It's unreal to consider that this is my last day here in Gambia. Tomorrow we start our day-long journey to Dakar, and eventually back to the US. Thinking back over the last 7 weeks it's hard for me to grasp everything that happened. Just looking back through pictures I've taken I couldn't believe how much I had already forgotten. Somehow two months turned into two weeks. I was expecting that a wave of inspiration would hit me today and provide some sort of meaning to everything that happened here. I figured that today everything would become clear. No such luck.
Last week we spent a few days traveling up river to a safari camp as part of our allotted vacation time. The camp represented everything I don't like about being here in Gambia. The camp was designed for tourists and everything about it just felt fake. It was a big compound with running water, nice rooms, and a fully stocked bar, all surrounded by the reality of African living. The price of a dinner at the camp restaurant could have supported a family outside the compound walls for a week. I don't mean for this be a critique on the tourism industry, but the entire trip made me feel guilty. It got to the point where I would rather walk into the surrounding village and eat food from the local shops than stay in the camp. To make everything worse, when we were settling our bill the management decided that we didn't spend enough money on their buffets or guided tours so they charged us per person instead of per room. There was nothing we could do except pay twice as much and leave bitter. The problem wasn't dropping the money, the problem was that these people just saw us as whites with money. What we were doing in the country was absolutely meaningless. On the ride back home I was ready to leave, it was easily the lowest point of the entire trip.
When we arrived back home in Jambanjelly I was reminded why I'm so glad I came here.
Seeing our friends in the village and realizing that there was no questionable motives behind their kindness was incredibly relieving. It reminded me what I liked so much about this village. The generosity and sincerity of our friends here is impressive. One of our good friends here, Mustafa, is a perfect example. He's a mason in the village and was hired to help with all the masonry work at the library. Halfway through our time here the village ran out of the funds used to pay him. We didn't even know this until last week because he just kept showing up. He can't even afford a ma tress and yet he's willing to work everyday with us for nothing. He rolls up at 8 every morning with his boom box and car battery in the wheelbarrow bumping beats, even if he's not getting paid. On top of this, he spends all his free time making shirts and crafts for all of us, just as random gifts. Seeing people like 'Stafa makes me realize how much I'm going to miss Gambia.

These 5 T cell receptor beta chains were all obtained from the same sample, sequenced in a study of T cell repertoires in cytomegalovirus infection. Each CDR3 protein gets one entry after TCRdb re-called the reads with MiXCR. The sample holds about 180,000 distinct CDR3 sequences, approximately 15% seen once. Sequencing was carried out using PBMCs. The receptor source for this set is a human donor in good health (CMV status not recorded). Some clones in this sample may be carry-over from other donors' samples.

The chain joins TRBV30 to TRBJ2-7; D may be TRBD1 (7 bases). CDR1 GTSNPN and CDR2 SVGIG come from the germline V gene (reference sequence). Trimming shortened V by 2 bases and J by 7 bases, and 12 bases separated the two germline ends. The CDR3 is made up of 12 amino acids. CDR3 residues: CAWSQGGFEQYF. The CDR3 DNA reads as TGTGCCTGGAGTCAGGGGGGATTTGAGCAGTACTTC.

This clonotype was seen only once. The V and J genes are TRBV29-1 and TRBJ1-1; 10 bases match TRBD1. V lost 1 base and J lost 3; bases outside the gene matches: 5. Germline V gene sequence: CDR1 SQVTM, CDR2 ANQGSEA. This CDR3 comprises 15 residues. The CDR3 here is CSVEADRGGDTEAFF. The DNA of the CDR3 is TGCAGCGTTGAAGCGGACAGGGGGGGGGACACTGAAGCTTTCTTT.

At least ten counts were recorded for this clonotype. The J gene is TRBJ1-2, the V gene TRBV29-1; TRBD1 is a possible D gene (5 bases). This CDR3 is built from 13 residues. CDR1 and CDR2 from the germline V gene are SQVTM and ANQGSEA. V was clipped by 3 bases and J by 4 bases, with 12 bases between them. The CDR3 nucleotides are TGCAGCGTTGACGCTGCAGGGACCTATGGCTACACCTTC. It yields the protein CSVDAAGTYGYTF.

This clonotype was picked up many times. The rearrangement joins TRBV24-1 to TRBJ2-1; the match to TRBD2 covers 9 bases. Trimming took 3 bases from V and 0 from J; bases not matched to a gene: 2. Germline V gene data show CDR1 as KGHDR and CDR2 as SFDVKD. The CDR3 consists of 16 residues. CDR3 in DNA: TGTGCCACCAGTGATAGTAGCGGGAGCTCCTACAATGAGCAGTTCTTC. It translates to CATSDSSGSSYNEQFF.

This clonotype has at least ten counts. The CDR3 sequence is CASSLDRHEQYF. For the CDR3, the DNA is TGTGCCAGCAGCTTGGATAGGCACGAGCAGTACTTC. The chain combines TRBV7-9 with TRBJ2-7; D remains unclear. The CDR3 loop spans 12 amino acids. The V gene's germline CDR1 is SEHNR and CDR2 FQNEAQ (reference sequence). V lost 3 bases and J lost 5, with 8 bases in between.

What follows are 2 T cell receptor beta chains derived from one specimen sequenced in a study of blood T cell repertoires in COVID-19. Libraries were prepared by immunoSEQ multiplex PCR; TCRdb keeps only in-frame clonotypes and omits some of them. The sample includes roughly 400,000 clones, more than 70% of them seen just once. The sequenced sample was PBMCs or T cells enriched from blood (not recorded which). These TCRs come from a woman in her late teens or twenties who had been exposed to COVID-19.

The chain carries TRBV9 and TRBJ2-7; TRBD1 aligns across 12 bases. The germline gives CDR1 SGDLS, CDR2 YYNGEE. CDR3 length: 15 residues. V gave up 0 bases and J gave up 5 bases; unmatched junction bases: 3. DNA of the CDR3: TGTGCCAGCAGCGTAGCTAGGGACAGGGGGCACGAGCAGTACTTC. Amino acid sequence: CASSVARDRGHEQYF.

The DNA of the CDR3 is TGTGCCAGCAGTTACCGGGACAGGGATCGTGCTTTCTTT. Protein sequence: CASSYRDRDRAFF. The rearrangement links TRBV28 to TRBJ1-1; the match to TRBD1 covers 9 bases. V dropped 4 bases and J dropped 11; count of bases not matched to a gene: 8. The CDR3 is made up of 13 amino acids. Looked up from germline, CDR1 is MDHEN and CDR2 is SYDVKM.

When I showed up here I wasn't really sure what to expect. I was hoping to find out what life was really like here, to discover what Africa is. To say the least I was incredibly naive in these goals. What I've learned over the past two months is that two months is not nearly enough time. I'm leaving with more questions than I arrived with. Yet,despite my lack of understanding, I will still leave with an experience, and an incredible one at that. Maybe all of these pieces won't click together until ten years from now, but at least I have the pieces, and in the mean time I'll still have the memories of the African biking journeys, the stray animals we took in, and all the amazing people we met.